There are a number of options at your disposal if you’d like to take a bit of your favorite Sulwhasoo FCAS or SanDaWha toner with you. Size-compliant reusable containers are available pretty much everywhere these days, from budget stores like Daiso to the aisle of your local drugstore or even on Amazon. They’re not always perfect for your needs though, usually because they are too big for two days worth of an ampoule you only use two drops at a time, or because the cheap material they’re made of isn’t ideal.
Personally, I prefer to use glass containers for decanting skincare for a couple of reasons. Because glass is less porous than plastic, it’s less likely to compromise the quality of the product within. While many cosmetics are safely sold and used in plastic containers, said receptacles are fated to wind up in a recycling bin after a couple months. And so for continuous use, I prefer vessels that are easier to sanitize and won’t degrade over time.
There are a few cons to consider, such as a greater weight, as well as a higher cost of production. For me, the weight isn’t that significant since the quantity of the decanted products isn’t a lot anyway. Glass just gives me peace of mind. It helps that some variations come tinted for photosensitivity protection and with droppers, making it easy to dispense skincare like serums or oils.
There’s a good range of container sizes to choose from depending on what your needs are. Here’s how to select and go about the decanting process. If you’d like, you can wear a pair of neoprene gloves, but I find that clean hands work just as well. Your skin won’t be coming into contact with the product anyway, and neither are you in danger of skin irritation from spills.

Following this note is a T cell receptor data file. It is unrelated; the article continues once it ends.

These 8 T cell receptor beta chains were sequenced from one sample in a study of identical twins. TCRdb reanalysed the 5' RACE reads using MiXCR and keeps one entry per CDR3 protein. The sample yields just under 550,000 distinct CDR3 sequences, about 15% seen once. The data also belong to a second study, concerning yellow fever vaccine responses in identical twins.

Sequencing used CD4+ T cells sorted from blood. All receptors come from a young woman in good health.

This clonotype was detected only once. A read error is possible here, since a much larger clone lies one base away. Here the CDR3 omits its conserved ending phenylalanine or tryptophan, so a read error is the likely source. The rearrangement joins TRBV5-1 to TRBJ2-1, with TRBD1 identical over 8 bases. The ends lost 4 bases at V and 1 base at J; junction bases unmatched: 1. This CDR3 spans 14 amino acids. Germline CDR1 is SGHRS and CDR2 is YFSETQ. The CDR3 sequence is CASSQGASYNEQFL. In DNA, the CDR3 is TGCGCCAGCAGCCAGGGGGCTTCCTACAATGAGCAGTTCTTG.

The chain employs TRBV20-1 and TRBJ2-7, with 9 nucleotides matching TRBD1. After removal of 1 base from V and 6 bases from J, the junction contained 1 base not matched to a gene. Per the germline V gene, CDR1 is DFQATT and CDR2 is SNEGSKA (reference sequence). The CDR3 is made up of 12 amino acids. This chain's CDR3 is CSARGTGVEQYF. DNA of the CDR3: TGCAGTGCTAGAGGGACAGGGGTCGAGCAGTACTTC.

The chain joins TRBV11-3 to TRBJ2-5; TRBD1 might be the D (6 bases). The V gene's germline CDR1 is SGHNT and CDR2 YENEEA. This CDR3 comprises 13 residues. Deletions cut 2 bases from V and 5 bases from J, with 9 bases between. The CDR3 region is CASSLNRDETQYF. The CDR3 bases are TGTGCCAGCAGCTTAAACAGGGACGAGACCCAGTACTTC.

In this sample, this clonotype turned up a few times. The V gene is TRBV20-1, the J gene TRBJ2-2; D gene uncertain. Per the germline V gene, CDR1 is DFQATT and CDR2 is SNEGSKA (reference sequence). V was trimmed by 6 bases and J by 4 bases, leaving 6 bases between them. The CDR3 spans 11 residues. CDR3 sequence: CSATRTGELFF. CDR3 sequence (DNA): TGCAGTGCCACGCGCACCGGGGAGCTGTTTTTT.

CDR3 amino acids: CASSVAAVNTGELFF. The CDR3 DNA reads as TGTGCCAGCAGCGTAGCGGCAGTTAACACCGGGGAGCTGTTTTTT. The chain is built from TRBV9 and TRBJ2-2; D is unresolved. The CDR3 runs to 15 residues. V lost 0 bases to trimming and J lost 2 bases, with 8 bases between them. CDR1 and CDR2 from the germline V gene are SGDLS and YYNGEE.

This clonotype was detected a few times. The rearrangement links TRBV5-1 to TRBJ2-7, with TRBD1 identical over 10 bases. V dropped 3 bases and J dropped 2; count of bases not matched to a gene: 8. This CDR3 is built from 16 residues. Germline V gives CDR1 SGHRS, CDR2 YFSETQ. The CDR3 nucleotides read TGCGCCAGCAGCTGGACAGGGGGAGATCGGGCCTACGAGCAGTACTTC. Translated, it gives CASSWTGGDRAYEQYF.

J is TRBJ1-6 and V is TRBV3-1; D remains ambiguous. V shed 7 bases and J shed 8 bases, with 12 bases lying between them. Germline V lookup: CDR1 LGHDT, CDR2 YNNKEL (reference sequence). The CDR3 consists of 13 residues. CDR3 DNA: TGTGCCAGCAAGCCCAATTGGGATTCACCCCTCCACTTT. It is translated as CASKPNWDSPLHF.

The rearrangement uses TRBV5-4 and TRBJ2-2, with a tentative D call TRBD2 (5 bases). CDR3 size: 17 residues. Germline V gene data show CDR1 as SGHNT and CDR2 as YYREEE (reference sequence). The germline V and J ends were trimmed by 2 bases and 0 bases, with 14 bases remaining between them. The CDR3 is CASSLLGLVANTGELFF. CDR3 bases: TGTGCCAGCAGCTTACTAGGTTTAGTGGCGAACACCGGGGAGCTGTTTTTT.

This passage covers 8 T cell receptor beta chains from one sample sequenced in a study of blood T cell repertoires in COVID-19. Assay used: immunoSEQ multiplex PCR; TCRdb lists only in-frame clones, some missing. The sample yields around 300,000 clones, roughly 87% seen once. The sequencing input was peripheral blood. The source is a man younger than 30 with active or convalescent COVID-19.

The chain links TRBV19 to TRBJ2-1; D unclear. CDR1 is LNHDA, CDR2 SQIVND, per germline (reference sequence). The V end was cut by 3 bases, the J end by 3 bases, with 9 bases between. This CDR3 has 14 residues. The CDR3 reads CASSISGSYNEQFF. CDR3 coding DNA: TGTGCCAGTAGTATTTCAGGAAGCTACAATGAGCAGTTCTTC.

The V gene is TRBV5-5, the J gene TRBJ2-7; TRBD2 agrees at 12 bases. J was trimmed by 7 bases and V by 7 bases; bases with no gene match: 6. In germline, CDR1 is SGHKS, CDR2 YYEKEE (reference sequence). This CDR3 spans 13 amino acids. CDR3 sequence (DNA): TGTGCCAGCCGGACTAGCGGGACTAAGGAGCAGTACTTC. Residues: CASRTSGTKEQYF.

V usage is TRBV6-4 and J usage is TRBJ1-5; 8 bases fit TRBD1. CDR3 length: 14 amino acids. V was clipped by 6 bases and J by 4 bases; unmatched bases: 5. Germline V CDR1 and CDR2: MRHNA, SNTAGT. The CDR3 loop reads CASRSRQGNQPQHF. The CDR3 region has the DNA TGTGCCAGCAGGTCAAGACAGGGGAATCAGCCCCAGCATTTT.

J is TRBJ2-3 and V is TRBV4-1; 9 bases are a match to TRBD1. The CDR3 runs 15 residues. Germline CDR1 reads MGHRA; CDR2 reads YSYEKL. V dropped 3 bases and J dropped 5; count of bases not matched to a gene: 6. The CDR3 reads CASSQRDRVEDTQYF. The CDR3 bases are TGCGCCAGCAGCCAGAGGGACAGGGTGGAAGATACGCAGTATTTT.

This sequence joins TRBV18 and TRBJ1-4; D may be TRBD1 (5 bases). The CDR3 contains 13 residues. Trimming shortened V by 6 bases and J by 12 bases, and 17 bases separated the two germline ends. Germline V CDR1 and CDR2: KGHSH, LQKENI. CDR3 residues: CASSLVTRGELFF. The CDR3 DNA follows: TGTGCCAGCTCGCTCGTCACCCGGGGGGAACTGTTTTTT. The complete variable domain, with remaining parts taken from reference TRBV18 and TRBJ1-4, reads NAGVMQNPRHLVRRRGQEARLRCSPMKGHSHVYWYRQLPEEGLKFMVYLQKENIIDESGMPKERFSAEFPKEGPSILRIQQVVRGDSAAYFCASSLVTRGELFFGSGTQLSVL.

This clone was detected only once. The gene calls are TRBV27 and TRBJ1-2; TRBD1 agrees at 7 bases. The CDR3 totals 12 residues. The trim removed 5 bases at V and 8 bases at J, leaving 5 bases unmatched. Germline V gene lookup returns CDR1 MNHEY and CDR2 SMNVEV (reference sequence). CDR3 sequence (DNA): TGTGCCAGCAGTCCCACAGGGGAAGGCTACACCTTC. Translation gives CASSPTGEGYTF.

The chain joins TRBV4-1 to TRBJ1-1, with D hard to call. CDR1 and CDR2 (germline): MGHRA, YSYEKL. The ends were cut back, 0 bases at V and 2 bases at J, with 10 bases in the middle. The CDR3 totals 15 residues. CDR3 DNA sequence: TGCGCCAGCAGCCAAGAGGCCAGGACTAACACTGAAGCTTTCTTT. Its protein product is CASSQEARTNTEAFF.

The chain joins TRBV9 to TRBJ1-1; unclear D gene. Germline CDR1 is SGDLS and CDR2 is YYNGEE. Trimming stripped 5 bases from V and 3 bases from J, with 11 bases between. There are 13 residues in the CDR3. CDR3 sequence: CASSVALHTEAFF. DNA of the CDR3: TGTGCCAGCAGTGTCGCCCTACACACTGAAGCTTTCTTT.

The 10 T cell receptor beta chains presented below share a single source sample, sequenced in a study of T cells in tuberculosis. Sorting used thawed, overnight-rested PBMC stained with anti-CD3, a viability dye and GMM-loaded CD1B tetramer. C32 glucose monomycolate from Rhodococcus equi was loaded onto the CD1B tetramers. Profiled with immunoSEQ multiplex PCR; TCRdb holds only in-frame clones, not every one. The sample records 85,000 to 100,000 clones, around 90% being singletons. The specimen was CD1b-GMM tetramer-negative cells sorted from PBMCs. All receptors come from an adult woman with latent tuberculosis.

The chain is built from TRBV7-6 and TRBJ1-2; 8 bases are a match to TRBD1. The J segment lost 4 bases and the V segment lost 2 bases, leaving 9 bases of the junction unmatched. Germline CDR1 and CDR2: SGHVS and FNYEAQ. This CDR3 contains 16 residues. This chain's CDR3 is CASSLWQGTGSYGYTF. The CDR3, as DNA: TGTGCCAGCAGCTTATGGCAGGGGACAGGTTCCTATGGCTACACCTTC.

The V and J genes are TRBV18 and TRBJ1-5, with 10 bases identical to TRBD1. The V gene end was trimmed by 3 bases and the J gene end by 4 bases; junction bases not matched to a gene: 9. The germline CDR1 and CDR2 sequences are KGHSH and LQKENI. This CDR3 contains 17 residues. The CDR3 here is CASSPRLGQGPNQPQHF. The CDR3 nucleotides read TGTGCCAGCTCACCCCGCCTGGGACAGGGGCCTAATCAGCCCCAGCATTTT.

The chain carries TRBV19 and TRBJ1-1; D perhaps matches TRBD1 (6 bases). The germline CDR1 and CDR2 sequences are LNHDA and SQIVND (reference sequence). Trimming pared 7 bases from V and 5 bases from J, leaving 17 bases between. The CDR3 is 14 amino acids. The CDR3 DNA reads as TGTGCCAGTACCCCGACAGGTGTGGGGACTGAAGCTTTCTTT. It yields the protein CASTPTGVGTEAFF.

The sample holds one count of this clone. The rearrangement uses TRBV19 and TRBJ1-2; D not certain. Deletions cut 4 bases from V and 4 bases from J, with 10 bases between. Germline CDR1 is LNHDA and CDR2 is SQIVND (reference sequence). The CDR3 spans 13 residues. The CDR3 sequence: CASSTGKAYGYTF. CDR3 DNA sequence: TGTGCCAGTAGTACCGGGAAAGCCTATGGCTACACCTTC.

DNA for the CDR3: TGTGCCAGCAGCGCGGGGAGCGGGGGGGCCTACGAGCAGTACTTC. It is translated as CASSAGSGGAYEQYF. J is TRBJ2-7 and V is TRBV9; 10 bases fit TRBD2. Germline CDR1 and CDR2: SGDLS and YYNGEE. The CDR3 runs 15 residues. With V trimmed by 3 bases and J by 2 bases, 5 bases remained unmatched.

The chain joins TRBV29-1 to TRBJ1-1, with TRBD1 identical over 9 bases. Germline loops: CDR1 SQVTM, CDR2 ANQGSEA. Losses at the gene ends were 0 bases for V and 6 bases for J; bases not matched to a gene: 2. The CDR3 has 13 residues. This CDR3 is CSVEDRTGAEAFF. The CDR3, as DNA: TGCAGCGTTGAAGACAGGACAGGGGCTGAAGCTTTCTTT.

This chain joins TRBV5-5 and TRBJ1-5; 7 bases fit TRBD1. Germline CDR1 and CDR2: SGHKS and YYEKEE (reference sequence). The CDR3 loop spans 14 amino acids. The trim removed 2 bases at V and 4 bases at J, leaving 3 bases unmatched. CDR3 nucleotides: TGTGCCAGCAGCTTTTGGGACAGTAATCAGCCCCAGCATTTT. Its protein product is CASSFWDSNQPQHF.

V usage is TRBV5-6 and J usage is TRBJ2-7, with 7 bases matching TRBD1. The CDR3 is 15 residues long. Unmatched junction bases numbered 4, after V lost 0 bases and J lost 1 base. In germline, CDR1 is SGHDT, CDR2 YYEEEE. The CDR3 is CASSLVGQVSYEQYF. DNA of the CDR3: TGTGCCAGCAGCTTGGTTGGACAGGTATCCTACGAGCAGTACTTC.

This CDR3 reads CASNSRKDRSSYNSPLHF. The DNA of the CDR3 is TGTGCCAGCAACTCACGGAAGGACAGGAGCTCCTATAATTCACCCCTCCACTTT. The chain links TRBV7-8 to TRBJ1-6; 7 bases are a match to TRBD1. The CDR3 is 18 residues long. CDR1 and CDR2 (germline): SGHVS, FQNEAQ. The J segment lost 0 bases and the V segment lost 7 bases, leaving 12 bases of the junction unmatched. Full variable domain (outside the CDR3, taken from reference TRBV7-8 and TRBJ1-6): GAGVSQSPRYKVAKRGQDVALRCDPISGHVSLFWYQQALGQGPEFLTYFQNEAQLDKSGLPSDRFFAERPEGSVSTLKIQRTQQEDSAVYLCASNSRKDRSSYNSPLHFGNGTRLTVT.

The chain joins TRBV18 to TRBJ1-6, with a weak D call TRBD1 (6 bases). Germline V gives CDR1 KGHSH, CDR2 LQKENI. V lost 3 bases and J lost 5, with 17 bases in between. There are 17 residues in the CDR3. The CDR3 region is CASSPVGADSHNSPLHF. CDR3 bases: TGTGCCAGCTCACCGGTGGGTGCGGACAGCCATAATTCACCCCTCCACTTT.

Boston round bottles
These are great for everything from toners and essences to cleansing oils. They come in a few different configurations depending on what you’ll be using them for. I like a pump head for cleansing oils and thicker toners like the Klairs Supple Preparation Toner, a spray head for watery toners, and a regular screw cap for products with consistencies that might not work with anything else. Like say, if a cleansing oil is REALLY thick and rich and won’t fit through the teensy mouth of the pump. A 1 oz bottle with a mist is also great for decanting your favorite mist or toner into a pocket-sized one that you can take on the go. You could even go for the ½ oz size if your trip is really short.